Chickens, eggs and economic development

This kind of thing in my opinion is emblematic of what is wrong with economic development in New Brunswick. This is a CBC story from a couple of days ago:

Seven months after the creation of a federal fund directed at single-industry towns suffering from economic downturns, forestry communities in New Brunswick are questioning when they will see any of the money. Prime Minister Stephen Harper announced the $1-billion national aid package in January. New Brunswick is receiving $30 million of the money over the next three years to help communities transition after the downturn that impacted the province’s forestry sector. Approximately $8 million of the money has already been allocated to the Dalhousie area, which is the riding of Natural Resources Minister Donald Arseneault. Dalhousie was hard hit when AbitibiBowater Inc. closed its mill in the small coastal community and 330 people lost their jobs. The rest of the money has not yet been allocated.

It’s what I have talked about at length before. Economic development should not be about getting $30 million from the Feds and the blowing through it on whatever projects cpme along in the community. In fact, when these types of programs come along, people dust off old non-viable business plans and hope they can get a big chunk of cheese to prime the pump. They can take advantage of a mill closure to get funding for a bad business model.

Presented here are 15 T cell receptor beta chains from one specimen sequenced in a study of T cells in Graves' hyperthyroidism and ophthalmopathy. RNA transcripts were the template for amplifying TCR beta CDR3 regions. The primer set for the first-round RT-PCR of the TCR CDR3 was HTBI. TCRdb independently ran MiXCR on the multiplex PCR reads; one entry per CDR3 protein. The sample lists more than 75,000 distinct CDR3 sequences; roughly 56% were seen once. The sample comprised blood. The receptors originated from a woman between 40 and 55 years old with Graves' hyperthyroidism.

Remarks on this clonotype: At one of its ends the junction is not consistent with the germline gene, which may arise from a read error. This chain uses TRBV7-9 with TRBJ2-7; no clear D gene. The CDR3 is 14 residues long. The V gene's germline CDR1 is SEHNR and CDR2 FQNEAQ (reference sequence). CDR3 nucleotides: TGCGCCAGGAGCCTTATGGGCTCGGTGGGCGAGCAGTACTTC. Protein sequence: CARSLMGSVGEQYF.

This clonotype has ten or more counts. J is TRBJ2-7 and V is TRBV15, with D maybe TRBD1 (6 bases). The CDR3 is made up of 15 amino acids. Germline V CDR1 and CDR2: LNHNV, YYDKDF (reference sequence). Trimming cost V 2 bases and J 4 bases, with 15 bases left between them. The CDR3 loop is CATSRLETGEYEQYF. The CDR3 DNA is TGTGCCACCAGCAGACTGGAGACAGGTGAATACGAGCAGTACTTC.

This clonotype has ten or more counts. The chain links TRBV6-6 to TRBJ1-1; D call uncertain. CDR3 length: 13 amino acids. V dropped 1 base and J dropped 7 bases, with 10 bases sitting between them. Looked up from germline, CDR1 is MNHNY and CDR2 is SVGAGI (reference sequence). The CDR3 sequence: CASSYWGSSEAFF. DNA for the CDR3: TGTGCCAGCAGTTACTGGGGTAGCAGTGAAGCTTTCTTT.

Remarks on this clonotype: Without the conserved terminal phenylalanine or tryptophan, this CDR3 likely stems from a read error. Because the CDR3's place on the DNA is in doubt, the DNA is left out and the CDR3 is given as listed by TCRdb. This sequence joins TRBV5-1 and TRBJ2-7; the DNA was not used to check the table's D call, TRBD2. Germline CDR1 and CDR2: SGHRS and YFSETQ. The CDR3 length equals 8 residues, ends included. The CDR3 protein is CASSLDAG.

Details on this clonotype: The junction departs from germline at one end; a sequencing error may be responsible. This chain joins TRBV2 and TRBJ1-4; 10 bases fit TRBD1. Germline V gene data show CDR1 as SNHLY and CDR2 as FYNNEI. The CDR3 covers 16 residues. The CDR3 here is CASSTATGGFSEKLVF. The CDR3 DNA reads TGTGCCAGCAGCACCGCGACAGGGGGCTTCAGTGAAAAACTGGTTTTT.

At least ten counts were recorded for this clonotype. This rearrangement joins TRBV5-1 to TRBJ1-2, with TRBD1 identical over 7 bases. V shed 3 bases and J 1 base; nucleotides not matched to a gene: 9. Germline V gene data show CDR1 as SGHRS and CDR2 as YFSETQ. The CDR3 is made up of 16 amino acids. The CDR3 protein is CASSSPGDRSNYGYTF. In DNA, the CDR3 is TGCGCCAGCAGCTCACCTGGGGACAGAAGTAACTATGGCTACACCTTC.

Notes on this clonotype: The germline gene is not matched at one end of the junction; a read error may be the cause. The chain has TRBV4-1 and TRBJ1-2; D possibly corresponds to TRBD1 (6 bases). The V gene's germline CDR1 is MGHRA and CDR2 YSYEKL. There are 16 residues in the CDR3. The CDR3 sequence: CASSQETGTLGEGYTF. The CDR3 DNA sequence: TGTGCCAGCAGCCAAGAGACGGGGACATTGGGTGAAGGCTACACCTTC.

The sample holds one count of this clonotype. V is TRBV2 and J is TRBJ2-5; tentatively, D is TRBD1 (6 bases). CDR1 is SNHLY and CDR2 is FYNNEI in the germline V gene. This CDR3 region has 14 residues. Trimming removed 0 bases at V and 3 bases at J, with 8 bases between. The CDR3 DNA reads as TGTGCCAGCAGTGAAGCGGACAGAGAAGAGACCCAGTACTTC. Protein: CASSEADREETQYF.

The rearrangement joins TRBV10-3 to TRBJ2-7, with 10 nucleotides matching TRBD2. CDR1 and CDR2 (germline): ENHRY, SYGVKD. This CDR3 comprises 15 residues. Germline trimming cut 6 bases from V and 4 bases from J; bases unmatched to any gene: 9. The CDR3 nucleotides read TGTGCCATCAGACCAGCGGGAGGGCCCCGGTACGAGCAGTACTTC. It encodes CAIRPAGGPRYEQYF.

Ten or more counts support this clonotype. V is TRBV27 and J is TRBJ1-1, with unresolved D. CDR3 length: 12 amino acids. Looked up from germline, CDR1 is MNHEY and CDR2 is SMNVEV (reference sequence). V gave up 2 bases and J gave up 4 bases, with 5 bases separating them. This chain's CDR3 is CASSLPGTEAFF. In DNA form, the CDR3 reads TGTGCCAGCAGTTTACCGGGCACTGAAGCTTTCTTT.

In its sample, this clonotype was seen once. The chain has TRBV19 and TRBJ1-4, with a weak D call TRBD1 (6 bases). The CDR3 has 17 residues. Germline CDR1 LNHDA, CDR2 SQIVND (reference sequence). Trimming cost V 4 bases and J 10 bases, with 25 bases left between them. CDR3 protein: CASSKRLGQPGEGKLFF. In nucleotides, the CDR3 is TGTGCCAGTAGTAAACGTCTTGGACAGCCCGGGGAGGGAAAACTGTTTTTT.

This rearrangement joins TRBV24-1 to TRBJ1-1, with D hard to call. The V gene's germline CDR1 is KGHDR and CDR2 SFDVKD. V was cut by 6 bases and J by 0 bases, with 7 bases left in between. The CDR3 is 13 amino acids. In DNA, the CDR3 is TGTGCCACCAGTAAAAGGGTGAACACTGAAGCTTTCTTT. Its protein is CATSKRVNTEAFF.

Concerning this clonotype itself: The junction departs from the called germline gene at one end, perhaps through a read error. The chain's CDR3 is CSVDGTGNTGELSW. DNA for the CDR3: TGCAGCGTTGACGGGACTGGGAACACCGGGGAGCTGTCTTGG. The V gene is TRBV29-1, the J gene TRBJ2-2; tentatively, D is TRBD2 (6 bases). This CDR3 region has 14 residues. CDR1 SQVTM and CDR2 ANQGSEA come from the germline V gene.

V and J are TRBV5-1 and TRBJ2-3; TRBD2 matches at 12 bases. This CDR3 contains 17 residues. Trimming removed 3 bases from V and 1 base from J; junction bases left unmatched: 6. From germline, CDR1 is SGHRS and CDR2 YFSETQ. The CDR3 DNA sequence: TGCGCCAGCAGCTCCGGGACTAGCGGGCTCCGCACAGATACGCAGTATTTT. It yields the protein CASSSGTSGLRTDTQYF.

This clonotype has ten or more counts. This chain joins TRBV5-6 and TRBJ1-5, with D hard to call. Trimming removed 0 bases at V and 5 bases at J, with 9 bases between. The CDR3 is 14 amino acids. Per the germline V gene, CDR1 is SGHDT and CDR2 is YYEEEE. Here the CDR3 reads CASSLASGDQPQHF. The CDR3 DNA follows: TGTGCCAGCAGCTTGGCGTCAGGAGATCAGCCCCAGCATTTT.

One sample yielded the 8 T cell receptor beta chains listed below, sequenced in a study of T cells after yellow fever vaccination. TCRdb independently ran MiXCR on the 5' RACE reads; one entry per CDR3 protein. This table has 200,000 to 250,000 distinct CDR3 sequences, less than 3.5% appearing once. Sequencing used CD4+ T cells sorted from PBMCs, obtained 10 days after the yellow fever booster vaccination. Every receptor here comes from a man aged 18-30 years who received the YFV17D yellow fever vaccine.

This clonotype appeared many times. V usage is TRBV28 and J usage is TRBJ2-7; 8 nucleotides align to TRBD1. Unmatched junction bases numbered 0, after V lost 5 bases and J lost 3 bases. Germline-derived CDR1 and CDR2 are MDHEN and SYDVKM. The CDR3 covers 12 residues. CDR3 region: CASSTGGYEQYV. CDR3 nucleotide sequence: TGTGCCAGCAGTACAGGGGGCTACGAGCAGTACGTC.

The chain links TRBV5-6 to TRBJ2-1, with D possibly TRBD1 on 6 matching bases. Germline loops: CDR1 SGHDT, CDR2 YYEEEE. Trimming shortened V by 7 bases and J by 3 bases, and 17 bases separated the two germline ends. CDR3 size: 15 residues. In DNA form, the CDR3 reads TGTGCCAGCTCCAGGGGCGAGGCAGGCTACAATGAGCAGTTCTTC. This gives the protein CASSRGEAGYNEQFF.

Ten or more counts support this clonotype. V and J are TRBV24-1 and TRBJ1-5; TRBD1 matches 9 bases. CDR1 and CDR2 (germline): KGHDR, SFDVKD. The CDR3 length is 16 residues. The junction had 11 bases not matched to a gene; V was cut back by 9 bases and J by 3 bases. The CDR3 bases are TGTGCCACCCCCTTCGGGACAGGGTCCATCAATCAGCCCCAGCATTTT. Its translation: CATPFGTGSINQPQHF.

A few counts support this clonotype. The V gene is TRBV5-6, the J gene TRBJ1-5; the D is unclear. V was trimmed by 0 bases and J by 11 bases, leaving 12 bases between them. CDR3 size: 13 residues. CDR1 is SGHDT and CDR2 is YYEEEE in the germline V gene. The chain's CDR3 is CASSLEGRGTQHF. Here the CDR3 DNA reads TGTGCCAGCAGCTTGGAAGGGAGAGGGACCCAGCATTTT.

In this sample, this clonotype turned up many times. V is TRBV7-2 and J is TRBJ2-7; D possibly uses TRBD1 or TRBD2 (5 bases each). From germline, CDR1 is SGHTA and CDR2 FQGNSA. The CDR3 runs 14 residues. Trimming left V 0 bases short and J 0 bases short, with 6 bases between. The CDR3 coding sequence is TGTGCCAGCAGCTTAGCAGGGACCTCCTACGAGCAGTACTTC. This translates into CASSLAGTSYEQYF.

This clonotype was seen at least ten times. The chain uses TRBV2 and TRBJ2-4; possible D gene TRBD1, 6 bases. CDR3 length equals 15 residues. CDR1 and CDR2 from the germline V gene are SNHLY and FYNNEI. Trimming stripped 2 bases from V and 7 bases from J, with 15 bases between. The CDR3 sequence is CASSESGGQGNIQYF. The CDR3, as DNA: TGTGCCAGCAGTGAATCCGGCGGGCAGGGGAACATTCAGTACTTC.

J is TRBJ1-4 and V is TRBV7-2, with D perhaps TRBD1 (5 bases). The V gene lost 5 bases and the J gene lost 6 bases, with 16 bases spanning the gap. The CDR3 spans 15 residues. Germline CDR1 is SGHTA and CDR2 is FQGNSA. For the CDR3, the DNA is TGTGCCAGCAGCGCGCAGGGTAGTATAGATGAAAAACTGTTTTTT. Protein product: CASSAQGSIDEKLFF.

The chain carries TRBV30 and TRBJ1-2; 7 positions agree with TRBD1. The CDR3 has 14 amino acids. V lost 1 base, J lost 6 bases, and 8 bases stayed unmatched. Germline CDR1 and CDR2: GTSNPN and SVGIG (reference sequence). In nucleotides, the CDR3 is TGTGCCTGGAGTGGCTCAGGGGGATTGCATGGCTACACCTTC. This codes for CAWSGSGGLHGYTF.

In my opinion, it should be the opposite. Economic development official should be prowling around looking for really good projects for the community (both ED supporting infrastructure and potential new business investments). They should have a long term plan and be executing that plan. If they are able to attract a high value project that will create hundreds of good paying jobs in the community then they should have access to various programs (tax abatements, training grants, etc.) just like 95% of communities in Canada and the United Sates.

But just allocating $30 million and then finding ways to spend it could – and I say could – lead to funding bad projects – or short term projects – or trying to replace forestry with tourism – to show the community that ‘something’ ‘anything’ is being done.

If Miramichi officials got KIA interested, I would certainly hope they wouldn’t be restrained by some small funding program. If someone wants to make a billion dollar investment in the community, you make it work.